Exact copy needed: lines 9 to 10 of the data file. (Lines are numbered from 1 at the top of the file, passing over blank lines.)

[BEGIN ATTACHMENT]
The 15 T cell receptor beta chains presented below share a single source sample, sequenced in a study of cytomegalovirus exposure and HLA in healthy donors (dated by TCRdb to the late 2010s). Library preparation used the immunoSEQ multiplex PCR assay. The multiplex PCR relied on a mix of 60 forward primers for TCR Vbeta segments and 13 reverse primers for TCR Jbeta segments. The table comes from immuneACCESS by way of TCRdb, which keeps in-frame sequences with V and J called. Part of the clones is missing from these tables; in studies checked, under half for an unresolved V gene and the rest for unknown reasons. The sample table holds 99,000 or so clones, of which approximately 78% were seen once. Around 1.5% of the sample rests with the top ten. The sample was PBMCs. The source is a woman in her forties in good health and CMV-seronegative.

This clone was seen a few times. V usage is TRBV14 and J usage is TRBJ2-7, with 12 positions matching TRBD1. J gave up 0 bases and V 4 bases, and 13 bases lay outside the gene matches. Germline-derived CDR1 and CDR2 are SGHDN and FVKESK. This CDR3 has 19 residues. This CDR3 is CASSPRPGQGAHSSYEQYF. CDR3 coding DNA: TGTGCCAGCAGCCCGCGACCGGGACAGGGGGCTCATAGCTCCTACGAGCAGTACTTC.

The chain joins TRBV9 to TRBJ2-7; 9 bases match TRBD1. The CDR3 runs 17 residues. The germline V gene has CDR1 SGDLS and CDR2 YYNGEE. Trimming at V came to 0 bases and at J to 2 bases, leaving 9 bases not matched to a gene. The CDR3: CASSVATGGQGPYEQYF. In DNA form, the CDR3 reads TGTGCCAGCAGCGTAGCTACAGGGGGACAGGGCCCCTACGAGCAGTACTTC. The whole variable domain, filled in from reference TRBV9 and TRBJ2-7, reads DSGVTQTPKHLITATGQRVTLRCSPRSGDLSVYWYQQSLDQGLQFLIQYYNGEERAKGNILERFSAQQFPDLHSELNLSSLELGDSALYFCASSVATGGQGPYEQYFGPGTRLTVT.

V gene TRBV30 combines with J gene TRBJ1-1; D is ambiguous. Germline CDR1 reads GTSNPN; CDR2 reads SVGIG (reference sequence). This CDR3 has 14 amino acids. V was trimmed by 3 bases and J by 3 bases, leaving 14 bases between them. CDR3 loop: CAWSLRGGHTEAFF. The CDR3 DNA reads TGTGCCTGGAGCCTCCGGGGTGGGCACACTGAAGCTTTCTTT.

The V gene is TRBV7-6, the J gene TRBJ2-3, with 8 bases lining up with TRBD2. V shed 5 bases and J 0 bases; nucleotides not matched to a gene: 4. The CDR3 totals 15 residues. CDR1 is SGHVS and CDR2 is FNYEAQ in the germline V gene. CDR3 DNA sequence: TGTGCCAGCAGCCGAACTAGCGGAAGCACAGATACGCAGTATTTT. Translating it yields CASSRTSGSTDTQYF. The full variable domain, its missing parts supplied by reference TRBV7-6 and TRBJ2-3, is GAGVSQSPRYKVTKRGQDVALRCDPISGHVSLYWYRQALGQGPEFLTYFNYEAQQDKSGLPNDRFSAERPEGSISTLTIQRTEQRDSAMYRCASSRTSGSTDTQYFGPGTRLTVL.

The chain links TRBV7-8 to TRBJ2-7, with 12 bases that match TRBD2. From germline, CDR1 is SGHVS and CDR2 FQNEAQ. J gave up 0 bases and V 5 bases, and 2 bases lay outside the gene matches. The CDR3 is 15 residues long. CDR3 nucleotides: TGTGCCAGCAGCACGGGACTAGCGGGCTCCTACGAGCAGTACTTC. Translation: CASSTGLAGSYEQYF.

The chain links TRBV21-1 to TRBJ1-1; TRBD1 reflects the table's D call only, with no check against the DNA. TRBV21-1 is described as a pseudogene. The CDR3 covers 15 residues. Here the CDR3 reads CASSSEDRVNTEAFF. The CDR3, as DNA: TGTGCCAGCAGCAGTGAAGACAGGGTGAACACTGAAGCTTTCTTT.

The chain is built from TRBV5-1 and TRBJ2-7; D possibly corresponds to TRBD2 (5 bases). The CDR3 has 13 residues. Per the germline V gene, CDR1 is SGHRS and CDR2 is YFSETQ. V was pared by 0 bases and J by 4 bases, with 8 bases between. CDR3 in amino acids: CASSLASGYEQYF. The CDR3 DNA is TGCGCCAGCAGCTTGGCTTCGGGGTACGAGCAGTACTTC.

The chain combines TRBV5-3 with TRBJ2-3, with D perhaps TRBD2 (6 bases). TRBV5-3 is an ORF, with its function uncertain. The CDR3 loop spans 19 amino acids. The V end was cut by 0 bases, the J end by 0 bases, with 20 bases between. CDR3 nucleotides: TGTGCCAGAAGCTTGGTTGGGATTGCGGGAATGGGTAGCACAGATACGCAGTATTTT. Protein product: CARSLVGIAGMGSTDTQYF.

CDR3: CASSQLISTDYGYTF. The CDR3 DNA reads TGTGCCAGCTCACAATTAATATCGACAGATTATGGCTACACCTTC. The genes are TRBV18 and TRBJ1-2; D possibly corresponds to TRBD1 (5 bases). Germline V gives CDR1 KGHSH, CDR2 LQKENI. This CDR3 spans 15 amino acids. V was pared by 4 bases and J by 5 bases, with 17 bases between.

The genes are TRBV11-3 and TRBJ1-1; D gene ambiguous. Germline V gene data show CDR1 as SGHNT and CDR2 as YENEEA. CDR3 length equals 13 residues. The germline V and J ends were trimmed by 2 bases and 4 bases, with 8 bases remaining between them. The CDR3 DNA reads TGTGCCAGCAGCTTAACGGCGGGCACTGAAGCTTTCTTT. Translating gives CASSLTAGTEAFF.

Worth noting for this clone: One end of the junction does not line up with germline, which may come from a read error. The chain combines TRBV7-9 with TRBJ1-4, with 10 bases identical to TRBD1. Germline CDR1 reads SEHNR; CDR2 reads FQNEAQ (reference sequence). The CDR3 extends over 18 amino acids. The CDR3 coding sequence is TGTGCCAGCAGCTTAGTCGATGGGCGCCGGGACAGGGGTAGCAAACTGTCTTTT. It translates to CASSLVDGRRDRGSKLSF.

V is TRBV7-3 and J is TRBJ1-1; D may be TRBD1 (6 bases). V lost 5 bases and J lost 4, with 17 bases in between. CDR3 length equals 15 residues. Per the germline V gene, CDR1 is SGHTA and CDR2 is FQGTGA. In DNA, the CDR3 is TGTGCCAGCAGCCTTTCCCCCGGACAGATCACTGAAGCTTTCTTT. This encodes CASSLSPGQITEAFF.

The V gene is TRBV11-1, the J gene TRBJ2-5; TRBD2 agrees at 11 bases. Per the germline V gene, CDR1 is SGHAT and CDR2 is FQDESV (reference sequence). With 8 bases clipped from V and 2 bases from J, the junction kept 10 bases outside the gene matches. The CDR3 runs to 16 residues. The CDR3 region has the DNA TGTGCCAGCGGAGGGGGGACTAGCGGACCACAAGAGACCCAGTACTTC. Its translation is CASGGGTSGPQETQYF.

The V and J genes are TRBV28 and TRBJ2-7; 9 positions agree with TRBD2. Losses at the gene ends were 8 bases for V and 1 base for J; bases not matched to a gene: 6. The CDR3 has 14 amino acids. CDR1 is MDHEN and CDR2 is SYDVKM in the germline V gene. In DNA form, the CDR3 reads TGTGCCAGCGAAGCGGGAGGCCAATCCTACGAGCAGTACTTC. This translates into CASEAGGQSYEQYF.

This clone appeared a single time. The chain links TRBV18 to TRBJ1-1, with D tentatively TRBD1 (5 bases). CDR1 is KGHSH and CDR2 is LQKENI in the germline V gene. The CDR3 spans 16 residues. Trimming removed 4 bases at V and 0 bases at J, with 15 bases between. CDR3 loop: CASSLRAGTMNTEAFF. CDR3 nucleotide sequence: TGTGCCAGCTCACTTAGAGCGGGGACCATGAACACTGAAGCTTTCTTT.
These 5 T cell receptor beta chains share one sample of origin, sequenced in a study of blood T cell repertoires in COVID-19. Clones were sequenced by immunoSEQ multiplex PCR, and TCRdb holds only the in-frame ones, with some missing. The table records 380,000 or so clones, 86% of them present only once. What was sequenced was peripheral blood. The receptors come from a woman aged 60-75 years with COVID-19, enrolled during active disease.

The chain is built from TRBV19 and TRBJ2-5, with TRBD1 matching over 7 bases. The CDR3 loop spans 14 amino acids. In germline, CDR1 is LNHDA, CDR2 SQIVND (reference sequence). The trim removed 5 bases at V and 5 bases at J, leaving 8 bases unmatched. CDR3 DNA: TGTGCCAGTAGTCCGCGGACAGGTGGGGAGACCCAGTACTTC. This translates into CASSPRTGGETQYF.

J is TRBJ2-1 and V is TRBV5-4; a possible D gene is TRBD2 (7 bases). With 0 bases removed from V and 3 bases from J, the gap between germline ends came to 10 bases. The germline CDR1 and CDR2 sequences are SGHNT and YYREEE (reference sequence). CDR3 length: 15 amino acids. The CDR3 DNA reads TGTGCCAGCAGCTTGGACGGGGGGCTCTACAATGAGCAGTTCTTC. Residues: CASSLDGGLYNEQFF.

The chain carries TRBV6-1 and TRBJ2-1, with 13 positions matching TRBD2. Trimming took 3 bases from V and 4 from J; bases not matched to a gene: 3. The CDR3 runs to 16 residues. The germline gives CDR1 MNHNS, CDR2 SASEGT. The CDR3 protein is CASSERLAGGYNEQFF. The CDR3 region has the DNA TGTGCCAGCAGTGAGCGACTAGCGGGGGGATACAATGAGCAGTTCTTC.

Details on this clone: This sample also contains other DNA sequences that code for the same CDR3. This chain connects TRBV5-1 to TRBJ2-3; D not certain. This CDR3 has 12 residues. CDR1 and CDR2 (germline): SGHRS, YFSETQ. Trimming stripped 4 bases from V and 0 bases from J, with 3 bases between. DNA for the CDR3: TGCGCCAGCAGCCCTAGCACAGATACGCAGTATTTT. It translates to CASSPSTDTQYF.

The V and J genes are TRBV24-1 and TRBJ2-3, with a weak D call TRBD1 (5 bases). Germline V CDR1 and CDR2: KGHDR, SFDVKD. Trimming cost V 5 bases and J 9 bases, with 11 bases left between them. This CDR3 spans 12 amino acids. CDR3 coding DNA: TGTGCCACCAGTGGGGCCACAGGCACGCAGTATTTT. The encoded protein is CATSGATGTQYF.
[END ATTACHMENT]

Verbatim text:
The chain combines TRBV5-3 with TRBJ2-3, with D perhaps TRBD2 (6 bases). TRBV5-3 is an ORF, with its function uncertain. The CDR3 loop spans 19 amino acids. The V end was cut by 0 bases, the J end by 0 bases, with 20 bases between. CDR3 nucleotides: TGTGCCAGAAGCTTGGTTGGGATTGCGGGAATGGGTAGCACAGATACGCAGTATTTT. Protein product: CARSLVGIAGMGSTDTQYF.

CDR3: CASSQLISTDYGYTF. The CDR3 DNA reads TGTGCCAGCTCACAATTAATATCGACAGATTATGGCTACACCTTC. The genes are TRBV18 and TRBJ1-2; D possibly corresponds to TRBD1 (5 bases). Germline V gives CDR1 KGHSH, CDR2 LQKENI. This CDR3 spans 15 amino acids. V was pared by 4 bases and J by 5 bases, with 17 bases between.